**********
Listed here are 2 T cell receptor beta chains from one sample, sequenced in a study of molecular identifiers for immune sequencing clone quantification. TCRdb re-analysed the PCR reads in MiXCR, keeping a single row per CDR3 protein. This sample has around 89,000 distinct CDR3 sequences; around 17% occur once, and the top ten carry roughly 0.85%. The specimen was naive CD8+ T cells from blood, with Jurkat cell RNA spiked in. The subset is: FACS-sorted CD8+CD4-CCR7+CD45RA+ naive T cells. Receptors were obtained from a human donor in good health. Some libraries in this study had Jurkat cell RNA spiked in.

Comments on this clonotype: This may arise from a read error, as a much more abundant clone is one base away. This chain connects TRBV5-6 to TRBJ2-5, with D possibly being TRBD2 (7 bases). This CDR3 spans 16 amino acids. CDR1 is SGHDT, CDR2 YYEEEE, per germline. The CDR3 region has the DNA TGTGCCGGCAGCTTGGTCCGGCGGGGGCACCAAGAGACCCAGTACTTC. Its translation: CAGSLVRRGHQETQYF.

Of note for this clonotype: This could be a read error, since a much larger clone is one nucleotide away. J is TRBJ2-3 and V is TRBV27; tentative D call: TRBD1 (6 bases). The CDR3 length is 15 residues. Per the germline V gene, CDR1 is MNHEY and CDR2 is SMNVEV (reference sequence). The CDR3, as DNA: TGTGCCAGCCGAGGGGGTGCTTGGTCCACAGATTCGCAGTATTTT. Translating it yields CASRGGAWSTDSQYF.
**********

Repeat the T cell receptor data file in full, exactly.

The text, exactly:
Listed here are 2 T cell receptor beta chains from one sample, sequenced in a study of molecular identifiers for immune sequencing clone quantification. TCRdb re-analysed the PCR reads in MiXCR, keeping a single row per CDR3 protein. This sample has around 89,000 distinct CDR3 sequences; around 17% occur once, and the top ten carry roughly 0.85%. The specimen was naive CD8+ T cells from blood, with Jurkat cell RNA spiked in. The subset is: FACS-sorted CD8+CD4-CCR7+CD45RA+ naive T cells. Receptors were obtained from a human donor in good health. Some libraries in this study had Jurkat cell RNA spiked in.

Comments on this clonotype: This may arise from a read error, as a much more abundant clone is one base away. This chain connects TRBV5-6 to TRBJ2-5, with D possibly being TRBD2 (7 bases). This CDR3 spans 16 amino acids. CDR1 is SGHDT, CDR2 YYEEEE, per germline. The CDR3 region has the DNA TGTGCCGGCAGCTTGGTCCGGCGGGGGCACCAAGAGACCCAGTACTTC. Its translation: CAGSLVRRGHQETQYF.

Of note for this clonotype: This could be a read error, since a much larger clone is one nucleotide away. J is TRBJ2-3 and V is TRBV27; tentative D call: TRBD1 (6 bases). The CDR3 length is 15 residues. Per the germline V gene, CDR1 is MNHEY and CDR2 is SMNVEV (reference sequence). The CDR3, as DNA: TGTGCCAGCCGAGGGGGTGCTTGGTCCACAGATTCGCAGTATTTT. Translating it yields CASRGGAWSTDSQYF.